Chemicals may be making people obese

Roughly 40 percent of American high school students were overweight by the time they started high school.  An estimated one-third of American youth age 17-24 are ineligible for military service because of obesity.

Worldwide, the incidence of obesity has tripled since the 1970s.  Experts estimate that by 2030, one billion people worldwide will be obese.

This matters.  Obesity is related to high blood pressure, diabetes, heart disease and other serious health problems.

Part of the reason for the obesity increase is that, compared to previous generations, people nowadays are more sedentary and eat more processed foods high in sugar, fat and salt.  But this can’t be the whole reason.

In the USA, the rise in obesity affects not only people, but their cats and dogs, and rats and mice in the wild.  It affects laboratory animals that are fed controlled diets.

Mark Buchanan of Bloomberg News reported that some scientists think obesity is caused by chemicals called “obesogens,” which, even in tiny amounts, boost the production of specific cell types and fatty tissue.

An example is a chemical called tributyltin, or TBT, which is found in wood preservatives.  In experiments exposing mice to low and supposedly safe levels of TBT, a scientist named Bruce Blumberg and his colleagues at the University of California, Irvine, found significantly increased fat accumulation not only in the exposed mice, but in the next three generations.

TBT and other obesogens trigger such effects by interfering directly with the normal biochemistry of the endocrine system, which regulates the storage and use of energy, as well as human eating behavior, Buchanan wrote.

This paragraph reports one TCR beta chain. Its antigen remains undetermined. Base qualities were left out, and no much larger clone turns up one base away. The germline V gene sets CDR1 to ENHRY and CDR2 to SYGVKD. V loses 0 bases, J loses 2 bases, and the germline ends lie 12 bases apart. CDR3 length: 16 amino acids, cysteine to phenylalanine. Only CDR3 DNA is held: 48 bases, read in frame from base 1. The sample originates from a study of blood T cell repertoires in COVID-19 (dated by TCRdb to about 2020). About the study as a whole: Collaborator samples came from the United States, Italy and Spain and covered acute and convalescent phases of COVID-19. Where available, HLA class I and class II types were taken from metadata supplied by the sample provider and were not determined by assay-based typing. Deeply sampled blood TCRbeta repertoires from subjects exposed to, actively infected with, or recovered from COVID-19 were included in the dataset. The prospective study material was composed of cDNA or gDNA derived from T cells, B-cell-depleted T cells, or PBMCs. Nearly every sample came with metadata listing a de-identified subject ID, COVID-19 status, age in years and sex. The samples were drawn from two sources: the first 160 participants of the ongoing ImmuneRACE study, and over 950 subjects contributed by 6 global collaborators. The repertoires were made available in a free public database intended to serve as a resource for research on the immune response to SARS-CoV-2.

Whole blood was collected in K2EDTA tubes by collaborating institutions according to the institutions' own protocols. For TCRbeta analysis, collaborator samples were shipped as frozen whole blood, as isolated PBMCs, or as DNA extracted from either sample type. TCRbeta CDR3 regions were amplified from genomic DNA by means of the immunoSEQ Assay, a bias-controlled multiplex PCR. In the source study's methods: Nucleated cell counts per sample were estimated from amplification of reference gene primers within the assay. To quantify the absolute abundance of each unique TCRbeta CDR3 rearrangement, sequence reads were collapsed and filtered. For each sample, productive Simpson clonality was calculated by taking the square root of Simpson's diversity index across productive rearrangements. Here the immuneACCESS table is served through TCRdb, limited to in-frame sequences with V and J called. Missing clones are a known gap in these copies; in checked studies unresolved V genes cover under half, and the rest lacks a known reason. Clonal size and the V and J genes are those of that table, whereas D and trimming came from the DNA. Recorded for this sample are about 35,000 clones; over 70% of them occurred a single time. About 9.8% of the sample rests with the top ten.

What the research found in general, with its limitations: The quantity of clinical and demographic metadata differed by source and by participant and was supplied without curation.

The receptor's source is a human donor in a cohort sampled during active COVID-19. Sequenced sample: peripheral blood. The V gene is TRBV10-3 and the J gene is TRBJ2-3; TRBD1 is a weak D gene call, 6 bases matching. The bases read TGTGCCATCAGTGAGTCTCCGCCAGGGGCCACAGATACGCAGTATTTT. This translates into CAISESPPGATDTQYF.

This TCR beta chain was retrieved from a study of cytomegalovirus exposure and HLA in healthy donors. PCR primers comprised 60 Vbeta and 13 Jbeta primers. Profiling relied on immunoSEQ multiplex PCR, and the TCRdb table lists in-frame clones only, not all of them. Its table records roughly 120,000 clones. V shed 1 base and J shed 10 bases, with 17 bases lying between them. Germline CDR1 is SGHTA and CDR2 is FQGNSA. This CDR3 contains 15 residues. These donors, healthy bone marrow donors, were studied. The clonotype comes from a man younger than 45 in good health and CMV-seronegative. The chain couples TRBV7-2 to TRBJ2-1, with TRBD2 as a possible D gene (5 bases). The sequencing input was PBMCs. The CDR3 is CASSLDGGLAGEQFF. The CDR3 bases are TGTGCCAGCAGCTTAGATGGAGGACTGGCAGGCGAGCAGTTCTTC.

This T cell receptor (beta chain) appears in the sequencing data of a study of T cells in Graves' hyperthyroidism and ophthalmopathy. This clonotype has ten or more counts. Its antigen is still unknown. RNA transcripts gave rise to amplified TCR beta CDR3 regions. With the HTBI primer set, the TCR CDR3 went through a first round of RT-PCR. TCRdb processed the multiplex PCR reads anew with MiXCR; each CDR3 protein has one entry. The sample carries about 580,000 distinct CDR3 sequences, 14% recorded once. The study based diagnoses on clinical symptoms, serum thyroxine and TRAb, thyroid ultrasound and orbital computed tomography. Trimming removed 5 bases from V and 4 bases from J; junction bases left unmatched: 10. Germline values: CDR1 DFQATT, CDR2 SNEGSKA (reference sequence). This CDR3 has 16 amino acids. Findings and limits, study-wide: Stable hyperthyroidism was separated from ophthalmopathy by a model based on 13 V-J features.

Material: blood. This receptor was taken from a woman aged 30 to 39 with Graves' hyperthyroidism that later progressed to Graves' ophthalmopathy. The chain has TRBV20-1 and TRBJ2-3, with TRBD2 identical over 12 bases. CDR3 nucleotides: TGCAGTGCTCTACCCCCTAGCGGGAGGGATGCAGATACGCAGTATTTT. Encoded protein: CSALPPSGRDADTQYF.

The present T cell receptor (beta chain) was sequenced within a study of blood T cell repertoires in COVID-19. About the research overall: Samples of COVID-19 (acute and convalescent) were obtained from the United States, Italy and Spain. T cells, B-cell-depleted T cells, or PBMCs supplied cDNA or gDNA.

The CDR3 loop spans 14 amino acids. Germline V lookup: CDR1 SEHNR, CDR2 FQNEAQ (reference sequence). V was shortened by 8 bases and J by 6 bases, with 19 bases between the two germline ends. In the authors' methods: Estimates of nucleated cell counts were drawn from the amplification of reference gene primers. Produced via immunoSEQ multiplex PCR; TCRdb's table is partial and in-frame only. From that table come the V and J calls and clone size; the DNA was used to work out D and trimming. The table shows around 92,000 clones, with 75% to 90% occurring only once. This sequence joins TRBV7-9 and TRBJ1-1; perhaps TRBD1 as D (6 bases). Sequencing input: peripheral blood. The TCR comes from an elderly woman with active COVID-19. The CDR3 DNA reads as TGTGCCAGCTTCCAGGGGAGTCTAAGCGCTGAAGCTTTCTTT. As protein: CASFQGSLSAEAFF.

Obesogen chemicals are found in plastic packaging, clothes and furniture, cosmetics, food additives, herbicides and pesticides.  Buchanan said nearly 1,000 obesogens have been identified in studies with animals or humans.  

That would explain why laboratory animals get fat.  There might be obesogens in their food or the structure of their cages.

If this is true, it is a big, big problem.  Fixing it would require a virtual revolution in testing and manufacturing.

LINKS

Plastic Might Be Making You Obese by Mark Buchanan for Bloomberg News.  Another version.

Plastic Might Be Making You Fat by Alex Tabbarok for Marginal Revolution.

The Animals Are Also Getting Fat by Alex Tabbarok for Marginal Revolution. (2013)

Why aren’t medical breakthroughs in obesity a bigger deal? by Matthew Yglesias for Grid.  [Added 09/17/2022]

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2 Responses to “Chemicals may be making people obese”

  1. Stephen Badrich Says:

    I’m thin. But how did I avoid all these chemicals in the environment. Any theories? I am NOT challenging the possibility that this hypothesis is true. It sounds plausible to me.

    Like

    • philebersole Says:

      I don’t know. I suppose some people could be more sensitive to chemicals in the environment than others, just as some people are more allergic to pollen or catch cold more easily than others. Of course, all other things being equal, being a vegetarian who works out regularly and avoids processed foods would probably make a difference.

      Like

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